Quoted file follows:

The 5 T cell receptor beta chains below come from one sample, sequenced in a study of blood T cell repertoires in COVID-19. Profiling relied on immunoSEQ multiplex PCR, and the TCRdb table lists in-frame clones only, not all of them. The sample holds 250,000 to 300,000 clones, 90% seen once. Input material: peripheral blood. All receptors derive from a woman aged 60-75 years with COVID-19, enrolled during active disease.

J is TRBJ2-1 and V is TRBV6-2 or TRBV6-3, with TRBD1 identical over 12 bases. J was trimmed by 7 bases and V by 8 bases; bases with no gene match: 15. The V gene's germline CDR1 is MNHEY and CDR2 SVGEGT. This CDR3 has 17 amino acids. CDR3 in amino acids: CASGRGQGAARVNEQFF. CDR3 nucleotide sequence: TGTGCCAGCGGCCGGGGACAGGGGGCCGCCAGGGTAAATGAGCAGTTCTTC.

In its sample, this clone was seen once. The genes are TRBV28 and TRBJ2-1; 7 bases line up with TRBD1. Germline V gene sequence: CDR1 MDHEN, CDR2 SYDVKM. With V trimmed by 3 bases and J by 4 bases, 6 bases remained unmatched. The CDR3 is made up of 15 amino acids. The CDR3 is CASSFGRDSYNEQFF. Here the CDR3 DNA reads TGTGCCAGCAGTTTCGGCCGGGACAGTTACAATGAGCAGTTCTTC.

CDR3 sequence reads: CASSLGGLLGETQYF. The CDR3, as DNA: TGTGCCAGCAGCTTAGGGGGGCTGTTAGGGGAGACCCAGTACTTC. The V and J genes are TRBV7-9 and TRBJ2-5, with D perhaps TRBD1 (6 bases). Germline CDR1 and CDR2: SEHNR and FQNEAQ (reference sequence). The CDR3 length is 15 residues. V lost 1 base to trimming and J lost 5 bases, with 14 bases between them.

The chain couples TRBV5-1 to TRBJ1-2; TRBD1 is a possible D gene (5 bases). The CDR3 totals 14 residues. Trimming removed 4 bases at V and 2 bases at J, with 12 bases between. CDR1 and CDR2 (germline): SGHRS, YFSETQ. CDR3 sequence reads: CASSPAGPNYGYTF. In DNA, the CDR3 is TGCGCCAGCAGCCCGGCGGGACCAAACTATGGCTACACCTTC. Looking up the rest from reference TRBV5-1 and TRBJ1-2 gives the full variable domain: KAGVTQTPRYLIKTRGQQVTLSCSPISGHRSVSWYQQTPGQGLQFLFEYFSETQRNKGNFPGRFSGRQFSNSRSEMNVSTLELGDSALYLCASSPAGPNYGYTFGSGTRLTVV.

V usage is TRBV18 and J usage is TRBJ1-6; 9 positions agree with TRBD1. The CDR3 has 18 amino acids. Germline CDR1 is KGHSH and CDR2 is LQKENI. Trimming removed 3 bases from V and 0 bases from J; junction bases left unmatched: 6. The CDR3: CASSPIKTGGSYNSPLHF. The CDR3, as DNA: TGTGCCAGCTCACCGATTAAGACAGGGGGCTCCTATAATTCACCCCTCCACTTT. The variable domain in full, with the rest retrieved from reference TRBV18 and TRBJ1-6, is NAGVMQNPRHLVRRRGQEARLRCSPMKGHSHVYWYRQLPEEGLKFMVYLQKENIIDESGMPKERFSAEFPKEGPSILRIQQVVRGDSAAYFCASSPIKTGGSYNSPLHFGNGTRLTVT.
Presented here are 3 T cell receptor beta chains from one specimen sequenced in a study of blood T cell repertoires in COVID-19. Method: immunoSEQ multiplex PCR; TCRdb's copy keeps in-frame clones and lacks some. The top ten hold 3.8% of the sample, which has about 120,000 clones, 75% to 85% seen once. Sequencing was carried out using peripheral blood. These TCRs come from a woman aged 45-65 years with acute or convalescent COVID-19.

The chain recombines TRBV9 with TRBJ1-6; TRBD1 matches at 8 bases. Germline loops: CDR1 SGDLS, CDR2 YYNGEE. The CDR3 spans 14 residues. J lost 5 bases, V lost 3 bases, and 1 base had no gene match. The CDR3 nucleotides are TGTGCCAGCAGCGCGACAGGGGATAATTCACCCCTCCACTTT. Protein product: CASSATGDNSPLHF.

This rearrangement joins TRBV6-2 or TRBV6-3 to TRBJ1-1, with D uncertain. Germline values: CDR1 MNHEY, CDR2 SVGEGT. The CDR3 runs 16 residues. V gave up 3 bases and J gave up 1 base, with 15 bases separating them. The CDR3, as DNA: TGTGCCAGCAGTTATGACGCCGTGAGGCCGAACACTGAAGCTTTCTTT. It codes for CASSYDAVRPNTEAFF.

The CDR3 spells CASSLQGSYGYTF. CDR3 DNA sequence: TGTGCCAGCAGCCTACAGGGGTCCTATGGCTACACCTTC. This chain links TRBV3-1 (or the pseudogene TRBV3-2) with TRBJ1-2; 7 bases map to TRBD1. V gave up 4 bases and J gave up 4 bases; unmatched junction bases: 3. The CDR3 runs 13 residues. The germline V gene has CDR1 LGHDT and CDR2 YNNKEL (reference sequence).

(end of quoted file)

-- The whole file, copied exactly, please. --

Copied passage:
The 5 T cell receptor beta chains below come from one sample, sequenced in a study of blood T cell repertoires in COVID-19. Profiling relied on immunoSEQ multiplex PCR, and the TCRdb table lists in-frame clones only, not all of them. The sample holds 250,000 to 300,000 clones, 90% seen once. Input material: peripheral blood. All receptors derive from a woman aged 60-75 years with COVID-19, enrolled during active disease.

J is TRBJ2-1 and V is TRBV6-2 or TRBV6-3, with TRBD1 identical over 12 bases. J was trimmed by 7 bases and V by 8 bases; bases with no gene match: 15. The V gene's germline CDR1 is MNHEY and CDR2 SVGEGT. This CDR3 has 17 amino acids. CDR3 in amino acids: CASGRGQGAARVNEQFF. CDR3 nucleotide sequence: TGTGCCAGCGGCCGGGGACAGGGGGCCGCCAGGGTAAATGAGCAGTTCTTC.

In its sample, this clone was seen once. The genes are TRBV28 and TRBJ2-1; 7 bases line up with TRBD1. Germline V gene sequence: CDR1 MDHEN, CDR2 SYDVKM. With V trimmed by 3 bases and J by 4 bases, 6 bases remained unmatched. The CDR3 is made up of 15 amino acids. The CDR3 is CASSFGRDSYNEQFF. Here the CDR3 DNA reads TGTGCCAGCAGTTTCGGCCGGGACAGTTACAATGAGCAGTTCTTC.

CDR3 sequence reads: CASSLGGLLGETQYF. The CDR3, as DNA: TGTGCCAGCAGCTTAGGGGGGCTGTTAGGGGAGACCCAGTACTTC. The V and J genes are TRBV7-9 and TRBJ2-5, with D perhaps TRBD1 (6 bases). Germline CDR1 and CDR2: SEHNR and FQNEAQ (reference sequence). The CDR3 length is 15 residues. V lost 1 base to trimming and J lost 5 bases, with 14 bases between them.

The chain couples TRBV5-1 to TRBJ1-2; TRBD1 is a possible D gene (5 bases). The CDR3 totals 14 residues. Trimming removed 4 bases at V and 2 bases at J, with 12 bases between. CDR1 and CDR2 (germline): SGHRS, YFSETQ. CDR3 sequence reads: CASSPAGPNYGYTF. In DNA, the CDR3 is TGCGCCAGCAGCCCGGCGGGACCAAACTATGGCTACACCTTC. Looking up the rest from reference TRBV5-1 and TRBJ1-2 gives the full variable domain: KAGVTQTPRYLIKTRGQQVTLSCSPISGHRSVSWYQQTPGQGLQFLFEYFSETQRNKGNFPGRFSGRQFSNSRSEMNVSTLELGDSALYLCASSPAGPNYGYTFGSGTRLTVV.

V usage is TRBV18 and J usage is TRBJ1-6; 9 positions agree with TRBD1. The CDR3 has 18 amino acids. Germline CDR1 is KGHSH and CDR2 is LQKENI. Trimming removed 3 bases from V and 0 bases from J; junction bases left unmatched: 6. The CDR3: CASSPIKTGGSYNSPLHF. The CDR3, as DNA: TGTGCCAGCTCACCGATTAAGACAGGGGGCTCCTATAATTCACCCCTCCACTTT. The variable domain in full, with the rest retrieved from reference TRBV18 and TRBJ1-6, is NAGVMQNPRHLVRRRGQEARLRCSPMKGHSHVYWYRQLPEEGLKFMVYLQKENIIDESGMPKERFSAEFPKEGPSILRIQQVVRGDSAAYFCASSPIKTGGSYNSPLHFGNGTRLTVT.
Presented here are 3 T cell receptor beta chains from one specimen sequenced in a study of blood T cell repertoires in COVID-19. Method: immunoSEQ multiplex PCR; TCRdb's copy keeps in-frame clones and lacks some. The top ten hold 3.8% of the sample, which has about 120,000 clones, 75% to 85% seen once. Sequencing was carried out using peripheral blood. These TCRs come from a woman aged 45-65 years with acute or convalescent COVID-19.

The chain recombines TRBV9 with TRBJ1-6; TRBD1 matches at 8 bases. Germline loops: CDR1 SGDLS, CDR2 YYNGEE. The CDR3 spans 14 residues. J lost 5 bases, V lost 3 bases, and 1 base had no gene match. The CDR3 nucleotides are TGTGCCAGCAGCGCGACAGGGGATAATTCACCCCTCCACTTT. Protein product: CASSATGDNSPLHF.

This rearrangement joins TRBV6-2 or TRBV6-3 to TRBJ1-1, with D uncertain. Germline values: CDR1 MNHEY, CDR2 SVGEGT. The CDR3 runs 16 residues. V gave up 3 bases and J gave up 1 base, with 15 bases separating them. The CDR3, as DNA: TGTGCCAGCAGTTATGACGCCGTGAGGCCGAACACTGAAGCTTTCTTT. It codes for CASSYDAVRPNTEAFF.

The CDR3 spells CASSLQGSYGYTF. CDR3 DNA sequence: TGTGCCAGCAGCCTACAGGGGTCCTATGGCTACACCTTC. This chain links TRBV3-1 (or the pseudogene TRBV3-2) with TRBJ1-2; 7 bases map to TRBD1. V gave up 4 bases and J gave up 4 bases; unmatched junction bases: 3. The CDR3 runs 13 residues. The germline V gene has CDR1 LGHDT and CDR2 YNNKEL (reference sequence).